A grave robber and a corpse reunite Navajo Tribal Police Lt. Joe Leaphorn and Officer Jim Chee. As Leaphorn seeks the identity of a murder victim, Chee is arresting Smithsonian conservator Henry Highhawk for ransacking the sacred bones of his ancestors. As the layers of each case are peeled away, it becomes shockingly clear that they are connected, that there are mysterious others pursuing Highhawk, and that Leaphorn and Chee have entered into the dangerous arena of superstition, ancient ceremony, and living gods.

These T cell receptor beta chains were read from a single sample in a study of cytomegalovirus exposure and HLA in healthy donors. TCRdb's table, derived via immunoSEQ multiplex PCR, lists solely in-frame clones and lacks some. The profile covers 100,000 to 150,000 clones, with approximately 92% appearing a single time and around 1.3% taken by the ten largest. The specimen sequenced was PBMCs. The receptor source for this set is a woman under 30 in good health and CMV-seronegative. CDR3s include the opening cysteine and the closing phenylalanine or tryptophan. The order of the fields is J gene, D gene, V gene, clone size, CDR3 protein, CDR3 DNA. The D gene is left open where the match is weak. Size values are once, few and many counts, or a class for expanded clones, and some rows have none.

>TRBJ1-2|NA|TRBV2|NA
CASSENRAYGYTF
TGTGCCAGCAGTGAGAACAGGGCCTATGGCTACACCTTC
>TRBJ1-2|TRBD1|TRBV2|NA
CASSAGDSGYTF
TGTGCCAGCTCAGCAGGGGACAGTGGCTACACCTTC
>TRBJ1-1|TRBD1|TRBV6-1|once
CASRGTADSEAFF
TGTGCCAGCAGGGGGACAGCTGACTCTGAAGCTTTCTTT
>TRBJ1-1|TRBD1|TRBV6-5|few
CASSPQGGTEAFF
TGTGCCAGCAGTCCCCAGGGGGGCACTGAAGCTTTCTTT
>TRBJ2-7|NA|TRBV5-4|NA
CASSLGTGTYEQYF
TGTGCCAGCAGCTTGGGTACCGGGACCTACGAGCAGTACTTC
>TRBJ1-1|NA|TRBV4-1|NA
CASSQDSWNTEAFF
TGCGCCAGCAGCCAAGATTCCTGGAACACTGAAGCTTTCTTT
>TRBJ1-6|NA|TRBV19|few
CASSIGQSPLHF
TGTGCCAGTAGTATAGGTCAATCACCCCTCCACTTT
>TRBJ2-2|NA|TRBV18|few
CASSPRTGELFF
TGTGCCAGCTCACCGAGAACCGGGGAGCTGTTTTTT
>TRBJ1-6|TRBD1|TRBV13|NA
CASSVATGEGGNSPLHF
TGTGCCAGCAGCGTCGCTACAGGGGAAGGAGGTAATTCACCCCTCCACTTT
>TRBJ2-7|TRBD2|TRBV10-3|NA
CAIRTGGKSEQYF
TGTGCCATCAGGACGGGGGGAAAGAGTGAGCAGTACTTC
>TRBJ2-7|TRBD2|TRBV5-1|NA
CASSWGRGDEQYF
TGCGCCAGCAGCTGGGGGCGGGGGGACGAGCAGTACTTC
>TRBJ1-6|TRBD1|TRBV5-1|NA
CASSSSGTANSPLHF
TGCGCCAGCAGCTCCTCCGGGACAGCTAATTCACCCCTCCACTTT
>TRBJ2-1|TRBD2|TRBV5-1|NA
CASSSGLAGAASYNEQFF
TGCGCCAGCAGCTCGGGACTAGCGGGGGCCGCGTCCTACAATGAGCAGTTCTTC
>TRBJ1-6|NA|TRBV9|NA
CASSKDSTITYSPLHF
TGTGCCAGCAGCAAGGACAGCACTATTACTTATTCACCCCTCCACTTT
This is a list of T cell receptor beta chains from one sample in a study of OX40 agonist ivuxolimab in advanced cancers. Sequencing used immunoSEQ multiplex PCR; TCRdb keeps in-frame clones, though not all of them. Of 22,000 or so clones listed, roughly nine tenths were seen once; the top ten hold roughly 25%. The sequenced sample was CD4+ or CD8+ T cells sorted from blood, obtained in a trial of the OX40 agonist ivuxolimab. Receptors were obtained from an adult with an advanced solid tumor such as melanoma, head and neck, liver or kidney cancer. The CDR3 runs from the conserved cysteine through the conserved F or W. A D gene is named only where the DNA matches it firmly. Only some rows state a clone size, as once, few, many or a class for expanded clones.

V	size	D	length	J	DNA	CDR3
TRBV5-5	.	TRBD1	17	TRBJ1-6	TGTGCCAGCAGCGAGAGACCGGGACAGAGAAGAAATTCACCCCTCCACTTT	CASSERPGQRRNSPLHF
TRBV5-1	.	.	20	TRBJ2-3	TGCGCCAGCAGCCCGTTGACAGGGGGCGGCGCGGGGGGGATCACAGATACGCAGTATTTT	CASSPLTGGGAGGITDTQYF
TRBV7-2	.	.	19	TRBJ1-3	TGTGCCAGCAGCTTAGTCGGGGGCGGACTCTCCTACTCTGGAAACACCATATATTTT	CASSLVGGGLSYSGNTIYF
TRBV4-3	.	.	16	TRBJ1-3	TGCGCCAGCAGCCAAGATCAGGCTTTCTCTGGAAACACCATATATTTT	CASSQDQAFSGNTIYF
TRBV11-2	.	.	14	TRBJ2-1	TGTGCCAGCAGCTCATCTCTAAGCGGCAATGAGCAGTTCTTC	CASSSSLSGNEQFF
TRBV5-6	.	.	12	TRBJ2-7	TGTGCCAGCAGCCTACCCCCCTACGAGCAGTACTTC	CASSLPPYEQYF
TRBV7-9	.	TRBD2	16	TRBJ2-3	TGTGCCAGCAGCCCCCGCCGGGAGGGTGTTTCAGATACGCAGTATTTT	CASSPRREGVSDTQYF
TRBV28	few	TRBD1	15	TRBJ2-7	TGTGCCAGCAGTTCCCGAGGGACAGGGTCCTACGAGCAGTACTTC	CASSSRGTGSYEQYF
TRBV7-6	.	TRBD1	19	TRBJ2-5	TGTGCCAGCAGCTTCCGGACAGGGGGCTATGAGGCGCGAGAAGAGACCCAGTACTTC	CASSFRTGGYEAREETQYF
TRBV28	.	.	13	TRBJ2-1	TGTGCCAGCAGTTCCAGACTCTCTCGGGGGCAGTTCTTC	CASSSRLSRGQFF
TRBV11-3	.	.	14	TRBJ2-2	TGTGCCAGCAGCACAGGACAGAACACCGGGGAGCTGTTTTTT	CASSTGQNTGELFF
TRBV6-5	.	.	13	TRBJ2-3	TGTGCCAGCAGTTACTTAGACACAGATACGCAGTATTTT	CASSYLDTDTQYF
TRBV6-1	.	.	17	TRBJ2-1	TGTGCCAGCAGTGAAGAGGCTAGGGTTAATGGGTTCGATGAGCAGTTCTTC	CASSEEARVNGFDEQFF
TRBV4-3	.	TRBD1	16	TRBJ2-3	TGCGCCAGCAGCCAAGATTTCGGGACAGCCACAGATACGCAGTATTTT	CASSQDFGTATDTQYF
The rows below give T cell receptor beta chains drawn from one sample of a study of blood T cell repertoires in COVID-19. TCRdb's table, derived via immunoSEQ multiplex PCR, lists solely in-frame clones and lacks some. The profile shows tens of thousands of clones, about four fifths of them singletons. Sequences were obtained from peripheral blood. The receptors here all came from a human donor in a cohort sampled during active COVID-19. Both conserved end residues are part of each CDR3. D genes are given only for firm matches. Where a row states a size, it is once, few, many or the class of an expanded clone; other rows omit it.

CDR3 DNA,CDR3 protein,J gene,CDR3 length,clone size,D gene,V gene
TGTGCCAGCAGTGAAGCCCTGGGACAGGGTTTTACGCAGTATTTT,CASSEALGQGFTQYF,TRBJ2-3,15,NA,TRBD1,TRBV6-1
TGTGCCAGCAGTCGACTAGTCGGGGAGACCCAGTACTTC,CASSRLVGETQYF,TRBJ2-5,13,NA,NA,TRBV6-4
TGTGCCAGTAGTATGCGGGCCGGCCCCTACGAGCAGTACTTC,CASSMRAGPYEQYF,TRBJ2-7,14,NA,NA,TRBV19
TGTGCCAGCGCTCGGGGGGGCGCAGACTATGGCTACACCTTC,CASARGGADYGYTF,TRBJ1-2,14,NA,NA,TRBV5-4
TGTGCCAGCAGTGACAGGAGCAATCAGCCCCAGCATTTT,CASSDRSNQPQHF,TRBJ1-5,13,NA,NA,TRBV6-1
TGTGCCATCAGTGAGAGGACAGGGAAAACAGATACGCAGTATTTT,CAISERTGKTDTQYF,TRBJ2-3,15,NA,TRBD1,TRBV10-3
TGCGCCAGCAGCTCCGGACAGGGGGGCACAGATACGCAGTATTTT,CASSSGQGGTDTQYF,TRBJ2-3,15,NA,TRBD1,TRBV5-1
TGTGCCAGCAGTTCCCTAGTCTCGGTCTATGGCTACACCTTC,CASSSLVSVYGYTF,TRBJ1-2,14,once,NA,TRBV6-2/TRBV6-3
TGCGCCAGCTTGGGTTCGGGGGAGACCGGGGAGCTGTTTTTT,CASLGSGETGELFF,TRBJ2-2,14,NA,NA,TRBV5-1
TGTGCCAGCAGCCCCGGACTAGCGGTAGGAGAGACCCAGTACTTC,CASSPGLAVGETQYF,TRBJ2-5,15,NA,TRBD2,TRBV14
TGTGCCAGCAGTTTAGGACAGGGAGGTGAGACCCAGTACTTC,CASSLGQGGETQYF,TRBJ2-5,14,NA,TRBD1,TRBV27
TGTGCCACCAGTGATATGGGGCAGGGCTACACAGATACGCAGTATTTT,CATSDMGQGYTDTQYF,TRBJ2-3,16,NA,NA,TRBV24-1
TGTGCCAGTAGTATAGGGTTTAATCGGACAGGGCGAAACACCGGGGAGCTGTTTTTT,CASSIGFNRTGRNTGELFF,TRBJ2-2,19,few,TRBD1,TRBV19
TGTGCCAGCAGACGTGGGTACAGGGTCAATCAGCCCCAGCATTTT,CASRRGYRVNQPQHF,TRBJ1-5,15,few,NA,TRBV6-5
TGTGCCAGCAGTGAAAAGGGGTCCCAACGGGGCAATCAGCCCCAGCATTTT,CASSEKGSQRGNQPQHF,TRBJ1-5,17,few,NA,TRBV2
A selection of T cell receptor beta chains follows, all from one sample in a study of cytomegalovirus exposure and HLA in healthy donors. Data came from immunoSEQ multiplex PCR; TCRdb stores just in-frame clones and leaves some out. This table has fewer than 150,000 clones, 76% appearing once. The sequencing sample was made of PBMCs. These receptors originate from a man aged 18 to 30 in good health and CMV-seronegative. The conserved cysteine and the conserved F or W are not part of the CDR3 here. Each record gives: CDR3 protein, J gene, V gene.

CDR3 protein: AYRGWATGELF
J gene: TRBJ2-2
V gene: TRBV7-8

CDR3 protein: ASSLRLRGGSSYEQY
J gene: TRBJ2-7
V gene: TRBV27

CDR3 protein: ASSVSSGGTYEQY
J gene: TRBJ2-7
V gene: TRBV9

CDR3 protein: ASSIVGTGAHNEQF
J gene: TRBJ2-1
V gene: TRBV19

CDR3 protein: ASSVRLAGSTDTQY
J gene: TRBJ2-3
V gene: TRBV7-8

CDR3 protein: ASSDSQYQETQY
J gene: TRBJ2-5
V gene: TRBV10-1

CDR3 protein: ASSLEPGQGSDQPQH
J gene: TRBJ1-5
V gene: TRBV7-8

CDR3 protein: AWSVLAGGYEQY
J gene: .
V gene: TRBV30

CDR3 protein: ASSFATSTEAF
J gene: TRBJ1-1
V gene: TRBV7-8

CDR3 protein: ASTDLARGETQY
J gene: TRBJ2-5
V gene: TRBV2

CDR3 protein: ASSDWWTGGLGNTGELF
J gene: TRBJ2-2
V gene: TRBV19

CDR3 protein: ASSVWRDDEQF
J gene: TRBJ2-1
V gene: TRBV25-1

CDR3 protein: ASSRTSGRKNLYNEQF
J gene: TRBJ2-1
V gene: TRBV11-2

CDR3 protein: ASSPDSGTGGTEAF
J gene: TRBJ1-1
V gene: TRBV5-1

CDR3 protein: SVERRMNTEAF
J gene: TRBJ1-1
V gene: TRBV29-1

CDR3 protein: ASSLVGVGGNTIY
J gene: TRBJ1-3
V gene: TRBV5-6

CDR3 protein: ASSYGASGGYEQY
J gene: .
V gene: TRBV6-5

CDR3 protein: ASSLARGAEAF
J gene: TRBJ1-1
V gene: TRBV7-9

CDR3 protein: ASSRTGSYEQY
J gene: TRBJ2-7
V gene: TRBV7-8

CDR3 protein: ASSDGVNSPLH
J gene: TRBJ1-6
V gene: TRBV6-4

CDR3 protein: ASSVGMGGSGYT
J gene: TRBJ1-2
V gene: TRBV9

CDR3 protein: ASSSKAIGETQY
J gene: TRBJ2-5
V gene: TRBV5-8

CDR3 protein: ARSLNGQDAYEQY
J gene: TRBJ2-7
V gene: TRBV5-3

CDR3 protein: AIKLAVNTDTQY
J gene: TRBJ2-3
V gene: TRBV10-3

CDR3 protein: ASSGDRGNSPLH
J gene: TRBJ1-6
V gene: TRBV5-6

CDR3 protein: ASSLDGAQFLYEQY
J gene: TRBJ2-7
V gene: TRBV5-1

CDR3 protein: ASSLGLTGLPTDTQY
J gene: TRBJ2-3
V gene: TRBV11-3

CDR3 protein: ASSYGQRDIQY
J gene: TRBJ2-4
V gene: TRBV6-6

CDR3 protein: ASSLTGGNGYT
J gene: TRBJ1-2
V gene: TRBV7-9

Tony Hillerman (1925–2008), an Albuquerque, New Mexico, resident since 1963, was the author of 29 books, including the popular 18-book mystery series featuring Navajo police officers Jim Chee and Joe Leaphorn, two non-series novels, two children’s books, and nonfiction works. He had received every major honor for mystery fiction; awards ranging from the Navajo Tribal Council's commendation to France 's esteemed Grand prix de litterature policiere. Western Writers of America honored him with the Wister Award for Lifetime achievement in 2008. He served as president of the prestigious Mystery Writers of America, and was honored with that group’s Edgar Award and as one of mystery fiction’s Grand Masters. In 2001, his memoir, Seldom Disappointed, won both the Anthony and Agatha Awards for best nonfiction.